A Western Univesity study has found moms-to-be often find and curate health information on behalf of their partners. Photo by Amina Filkins of Pexels
Today’s parents-to-be use online tools for health guidance in the same way their parents once dog-eared pages of the What to Expect book series.
But a new study has found it’s new moms who most often devour digital guidance about parenting – while dads-to-be rely on their women partners to sift and curate information for them.
The result: online parenting sources have become a perpetually pink domain aimed mostly at new mothers, and only parenthetically directed at new dads.
The paper, ’Let me know when I’m needed,’ published in the journal Digital Health, examines who in the early-parenting journey seeks online health advice, and where they find it.
“Our study identifies how much digital technology can reinforce and entrench stereotypical parenting roles. Usually, mom-to-be finds the health information, then curates it for the dad – and that doesn’t necessarily serve the interests of the baby or either parent,” said nursing professor Lorie Donelle, one of the principal investigators of the Transition to Parenting within the Digital Health Context study.
The study recruited couples who had become new parents within the previous 24 months and asked them to describe the type of technologies they and their partners used during their transition to parenthood.
Study participants, all heterosexual females, primarily used digital technologies to find a supportive community and to seek health information about ovulation tracking, fetal development, infant feeding, infant health, developmental milestones and maternal health.
One key finding, Donelle said, is that gender bias is often built into popular parenting apps, from pre-conception to post-partum.
“Almost all of them are very ’female.’ Even the colour schemes are yellow or pink and have flowers.”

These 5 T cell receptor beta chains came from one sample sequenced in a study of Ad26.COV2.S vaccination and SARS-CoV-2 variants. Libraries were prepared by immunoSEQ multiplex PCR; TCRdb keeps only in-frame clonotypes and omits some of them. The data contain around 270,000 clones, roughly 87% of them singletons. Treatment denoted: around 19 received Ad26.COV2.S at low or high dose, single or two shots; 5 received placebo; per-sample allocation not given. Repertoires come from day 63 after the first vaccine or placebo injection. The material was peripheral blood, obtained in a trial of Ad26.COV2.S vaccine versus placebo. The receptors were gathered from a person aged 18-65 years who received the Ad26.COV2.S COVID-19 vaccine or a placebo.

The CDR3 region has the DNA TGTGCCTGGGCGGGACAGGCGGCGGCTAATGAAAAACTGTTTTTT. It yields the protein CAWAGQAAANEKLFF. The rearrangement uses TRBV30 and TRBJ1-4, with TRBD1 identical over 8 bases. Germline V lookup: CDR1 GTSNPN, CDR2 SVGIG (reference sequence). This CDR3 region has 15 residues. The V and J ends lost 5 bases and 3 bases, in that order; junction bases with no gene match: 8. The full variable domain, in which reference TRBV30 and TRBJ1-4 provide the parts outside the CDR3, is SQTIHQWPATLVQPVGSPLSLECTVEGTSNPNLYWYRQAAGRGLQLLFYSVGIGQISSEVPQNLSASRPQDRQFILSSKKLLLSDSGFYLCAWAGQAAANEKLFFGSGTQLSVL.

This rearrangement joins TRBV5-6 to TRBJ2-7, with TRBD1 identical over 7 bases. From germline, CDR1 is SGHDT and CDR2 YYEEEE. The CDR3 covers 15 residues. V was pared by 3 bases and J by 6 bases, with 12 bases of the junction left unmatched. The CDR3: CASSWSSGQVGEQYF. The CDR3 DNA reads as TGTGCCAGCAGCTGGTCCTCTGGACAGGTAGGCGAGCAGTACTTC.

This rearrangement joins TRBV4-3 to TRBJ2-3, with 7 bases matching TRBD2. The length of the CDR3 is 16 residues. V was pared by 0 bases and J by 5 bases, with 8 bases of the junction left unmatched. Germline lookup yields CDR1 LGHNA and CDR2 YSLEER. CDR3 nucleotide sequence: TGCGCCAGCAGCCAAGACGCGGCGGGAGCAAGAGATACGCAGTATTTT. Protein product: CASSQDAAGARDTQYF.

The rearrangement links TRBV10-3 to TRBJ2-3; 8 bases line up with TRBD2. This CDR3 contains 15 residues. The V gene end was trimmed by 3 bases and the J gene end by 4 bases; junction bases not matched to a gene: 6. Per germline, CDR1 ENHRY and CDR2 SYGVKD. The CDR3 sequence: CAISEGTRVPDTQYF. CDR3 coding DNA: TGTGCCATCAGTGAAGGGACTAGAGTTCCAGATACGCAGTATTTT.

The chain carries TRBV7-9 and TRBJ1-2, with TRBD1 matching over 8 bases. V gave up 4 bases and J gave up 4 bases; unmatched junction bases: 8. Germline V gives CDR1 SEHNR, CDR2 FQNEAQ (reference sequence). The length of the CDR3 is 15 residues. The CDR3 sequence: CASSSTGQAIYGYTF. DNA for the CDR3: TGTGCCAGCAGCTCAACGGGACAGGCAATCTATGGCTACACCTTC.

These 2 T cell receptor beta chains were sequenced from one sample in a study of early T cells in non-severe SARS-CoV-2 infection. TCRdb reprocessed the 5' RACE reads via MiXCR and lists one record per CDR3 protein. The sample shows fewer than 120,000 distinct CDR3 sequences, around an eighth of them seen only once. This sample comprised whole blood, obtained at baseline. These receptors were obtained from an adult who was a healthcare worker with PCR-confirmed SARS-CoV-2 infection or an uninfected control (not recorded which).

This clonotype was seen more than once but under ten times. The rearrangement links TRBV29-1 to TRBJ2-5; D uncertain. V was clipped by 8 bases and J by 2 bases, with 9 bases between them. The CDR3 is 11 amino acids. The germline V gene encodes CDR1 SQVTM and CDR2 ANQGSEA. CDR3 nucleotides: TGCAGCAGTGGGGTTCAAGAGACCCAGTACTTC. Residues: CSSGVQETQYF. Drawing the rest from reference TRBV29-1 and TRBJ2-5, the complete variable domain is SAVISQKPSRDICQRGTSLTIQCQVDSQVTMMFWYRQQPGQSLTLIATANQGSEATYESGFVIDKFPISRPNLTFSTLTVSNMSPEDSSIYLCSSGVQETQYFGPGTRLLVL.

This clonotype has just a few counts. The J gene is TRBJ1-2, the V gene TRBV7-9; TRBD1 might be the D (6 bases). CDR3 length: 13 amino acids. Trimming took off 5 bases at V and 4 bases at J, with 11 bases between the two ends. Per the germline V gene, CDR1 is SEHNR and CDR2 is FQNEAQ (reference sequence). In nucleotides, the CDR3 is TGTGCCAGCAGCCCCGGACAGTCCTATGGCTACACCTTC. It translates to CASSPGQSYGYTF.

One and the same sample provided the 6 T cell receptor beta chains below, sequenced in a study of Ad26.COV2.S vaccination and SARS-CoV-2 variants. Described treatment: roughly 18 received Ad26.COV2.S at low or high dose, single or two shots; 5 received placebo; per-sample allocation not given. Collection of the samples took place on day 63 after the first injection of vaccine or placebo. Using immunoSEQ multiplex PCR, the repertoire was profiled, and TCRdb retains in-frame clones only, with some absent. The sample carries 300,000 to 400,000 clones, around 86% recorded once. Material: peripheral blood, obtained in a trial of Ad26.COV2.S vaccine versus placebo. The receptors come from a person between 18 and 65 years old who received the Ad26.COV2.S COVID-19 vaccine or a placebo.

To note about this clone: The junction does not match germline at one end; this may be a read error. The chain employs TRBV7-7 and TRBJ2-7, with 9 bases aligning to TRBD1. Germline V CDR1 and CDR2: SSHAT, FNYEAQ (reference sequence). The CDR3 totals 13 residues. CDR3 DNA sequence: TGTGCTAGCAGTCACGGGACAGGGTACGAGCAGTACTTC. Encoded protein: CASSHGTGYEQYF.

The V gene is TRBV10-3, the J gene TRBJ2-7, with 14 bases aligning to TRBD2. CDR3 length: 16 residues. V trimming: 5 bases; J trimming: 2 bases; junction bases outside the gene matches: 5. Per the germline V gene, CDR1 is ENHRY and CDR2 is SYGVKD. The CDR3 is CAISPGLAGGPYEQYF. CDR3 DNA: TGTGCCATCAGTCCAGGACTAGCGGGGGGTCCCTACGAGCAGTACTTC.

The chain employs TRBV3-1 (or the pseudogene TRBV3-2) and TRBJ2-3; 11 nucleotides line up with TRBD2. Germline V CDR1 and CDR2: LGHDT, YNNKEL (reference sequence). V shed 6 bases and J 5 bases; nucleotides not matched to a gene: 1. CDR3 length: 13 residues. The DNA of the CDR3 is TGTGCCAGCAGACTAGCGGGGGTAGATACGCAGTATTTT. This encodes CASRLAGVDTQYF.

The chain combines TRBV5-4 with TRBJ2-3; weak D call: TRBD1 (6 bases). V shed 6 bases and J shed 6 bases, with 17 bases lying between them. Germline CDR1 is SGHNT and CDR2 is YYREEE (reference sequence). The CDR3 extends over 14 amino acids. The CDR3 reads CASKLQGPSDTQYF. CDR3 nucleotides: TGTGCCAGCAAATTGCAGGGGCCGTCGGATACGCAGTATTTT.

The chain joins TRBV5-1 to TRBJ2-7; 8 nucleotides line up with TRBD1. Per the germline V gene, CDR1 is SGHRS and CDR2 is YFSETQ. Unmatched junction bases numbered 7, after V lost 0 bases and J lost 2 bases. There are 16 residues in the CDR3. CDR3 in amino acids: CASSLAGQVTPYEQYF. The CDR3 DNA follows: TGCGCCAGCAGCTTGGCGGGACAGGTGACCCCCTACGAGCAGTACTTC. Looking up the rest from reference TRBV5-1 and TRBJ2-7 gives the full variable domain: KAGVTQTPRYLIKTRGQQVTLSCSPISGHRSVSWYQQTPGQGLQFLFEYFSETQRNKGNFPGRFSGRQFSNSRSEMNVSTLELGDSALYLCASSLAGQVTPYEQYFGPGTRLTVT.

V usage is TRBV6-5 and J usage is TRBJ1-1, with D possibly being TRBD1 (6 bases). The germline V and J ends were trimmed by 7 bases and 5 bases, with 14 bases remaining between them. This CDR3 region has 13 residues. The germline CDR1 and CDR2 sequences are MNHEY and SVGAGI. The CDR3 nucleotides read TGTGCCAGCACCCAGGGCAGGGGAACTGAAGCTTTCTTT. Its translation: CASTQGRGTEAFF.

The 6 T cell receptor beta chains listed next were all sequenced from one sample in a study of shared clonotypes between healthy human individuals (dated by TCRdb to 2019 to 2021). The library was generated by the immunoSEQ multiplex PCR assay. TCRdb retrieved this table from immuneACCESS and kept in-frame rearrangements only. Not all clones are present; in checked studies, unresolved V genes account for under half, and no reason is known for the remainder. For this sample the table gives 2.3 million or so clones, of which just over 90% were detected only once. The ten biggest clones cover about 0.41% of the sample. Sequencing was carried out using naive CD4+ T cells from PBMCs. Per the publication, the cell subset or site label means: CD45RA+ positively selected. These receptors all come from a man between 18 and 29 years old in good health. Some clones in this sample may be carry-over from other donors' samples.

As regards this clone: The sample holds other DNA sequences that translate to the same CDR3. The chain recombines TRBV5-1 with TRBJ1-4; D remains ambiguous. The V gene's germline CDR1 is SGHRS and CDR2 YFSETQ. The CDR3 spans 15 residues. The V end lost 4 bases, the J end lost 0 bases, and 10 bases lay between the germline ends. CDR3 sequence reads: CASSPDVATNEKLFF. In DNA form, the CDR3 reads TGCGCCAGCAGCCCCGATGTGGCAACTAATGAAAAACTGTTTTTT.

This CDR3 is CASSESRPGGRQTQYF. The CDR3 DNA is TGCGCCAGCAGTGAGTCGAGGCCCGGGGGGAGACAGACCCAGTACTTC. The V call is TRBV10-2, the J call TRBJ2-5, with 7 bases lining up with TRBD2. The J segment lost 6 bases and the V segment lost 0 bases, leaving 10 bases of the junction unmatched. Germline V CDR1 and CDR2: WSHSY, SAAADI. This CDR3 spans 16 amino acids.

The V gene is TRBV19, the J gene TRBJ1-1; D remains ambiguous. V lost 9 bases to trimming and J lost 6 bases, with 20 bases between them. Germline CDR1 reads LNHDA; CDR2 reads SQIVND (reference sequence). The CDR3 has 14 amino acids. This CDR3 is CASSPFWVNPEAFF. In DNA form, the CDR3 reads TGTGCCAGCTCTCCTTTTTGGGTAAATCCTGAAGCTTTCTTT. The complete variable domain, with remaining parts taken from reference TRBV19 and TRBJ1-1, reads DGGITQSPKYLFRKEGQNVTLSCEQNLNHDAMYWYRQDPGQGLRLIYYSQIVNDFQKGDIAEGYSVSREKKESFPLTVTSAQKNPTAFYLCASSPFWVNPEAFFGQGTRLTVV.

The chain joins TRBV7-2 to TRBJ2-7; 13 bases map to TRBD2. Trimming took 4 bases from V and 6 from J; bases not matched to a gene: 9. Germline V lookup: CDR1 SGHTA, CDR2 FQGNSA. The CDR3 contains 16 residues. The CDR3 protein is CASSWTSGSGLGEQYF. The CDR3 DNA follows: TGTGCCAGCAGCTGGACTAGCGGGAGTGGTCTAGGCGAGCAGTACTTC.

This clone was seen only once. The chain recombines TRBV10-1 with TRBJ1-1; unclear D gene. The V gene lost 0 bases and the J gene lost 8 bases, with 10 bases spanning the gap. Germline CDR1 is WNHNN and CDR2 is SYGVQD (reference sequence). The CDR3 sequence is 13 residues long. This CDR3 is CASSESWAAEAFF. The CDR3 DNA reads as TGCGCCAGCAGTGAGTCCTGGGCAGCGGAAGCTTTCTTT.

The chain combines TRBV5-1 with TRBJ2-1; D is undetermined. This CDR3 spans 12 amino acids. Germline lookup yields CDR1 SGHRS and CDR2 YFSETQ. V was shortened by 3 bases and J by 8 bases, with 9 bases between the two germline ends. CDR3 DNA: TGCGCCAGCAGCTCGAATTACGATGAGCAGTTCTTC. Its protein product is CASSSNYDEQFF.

By contrast, the few apps and sites available aimed at men often strive for humour and traditionally masculine symbols (one app describes it as ’dude-friendly’ updates, while another promises ’fewer dainty details about girly bits’).
Where ’mommy’ apps may have detailed descriptions of fetal anatomical growth and neurological development, for example, a daddy app uses sports balls for fetal size comparisons.
“It didn’t seem that fathers, in our estimation, were well-supported in parental-preparation apps we examined,” noted Donelle, professor and Arthur Labatt Family Chair in Nursing in the Arthur Labatt School of Nursing in Western’s Faculty of Health Sciences.
Accountability and expectations
Mothers-to-be also noted a gender skew, even to the sites’ curated images of manicured mothers cradling cooing newborns.
“Women participants said, ’this (information) is filled with societal expectations of what defines a good mother and good mothering. A good mother is supposed to look for health information for herself and her baby.’
“But they didn’t feel their partner had the same accountability for health and information-gathering,” Donelle said.
One participant said her partner had asked her to find and pass relevant information to him and let him know when he was needed for anything.
Another recounted sending her partner “lots of articles and they just got lost in his inbox.”
The paper suggests more than indifference is at play: often, future fathers don’t see themselves represented in the available resources or they believe father-focused resources aren’t as serious or as trustworthy as mother-focused apps or sites.
Paradoxically, then, the digital technologies that help support women in their transition to parenting end up perpetuating their role as health-information seekers and curators.
’Fully engage all parents’
The gender imbalance of the study group illustrates part of the issue, Donelle said. “Our call to recruit parents was open to all parents – and only mothers responded (initially). We had to work especially hard to find even a couple of father participants.”
The other notable point, said Donelle, is that whole families sometimes rely on the veracity of online advice, without realizing it may come from a range of sources with vested interests.
“Many of our participants are using this online information in addition to, or in the absence of, immediately available information from a health professional.
“There are so many apps and tools that are available that it’s really difficult to sift through the tsunami of information to find what is accurate.”
She said the study isn’t intended to judge the technology but to understand how tech – whether it’s phone apps or baby monitors – can be more be supportive of parents and children.
“We need to have an awareness of what these digital tools show us about the expectations of parenting. And we need to fully engage all parents. All parents need to see themselves reflected in the information that’s available.”
Study co-authors also include school of nursing researchers Bradley Hiebert, Jodi Hall, Kim Jackson and Ewelina Stoyanovich, along with Danica Facca of Western’s Faculty of Information and Media Studies.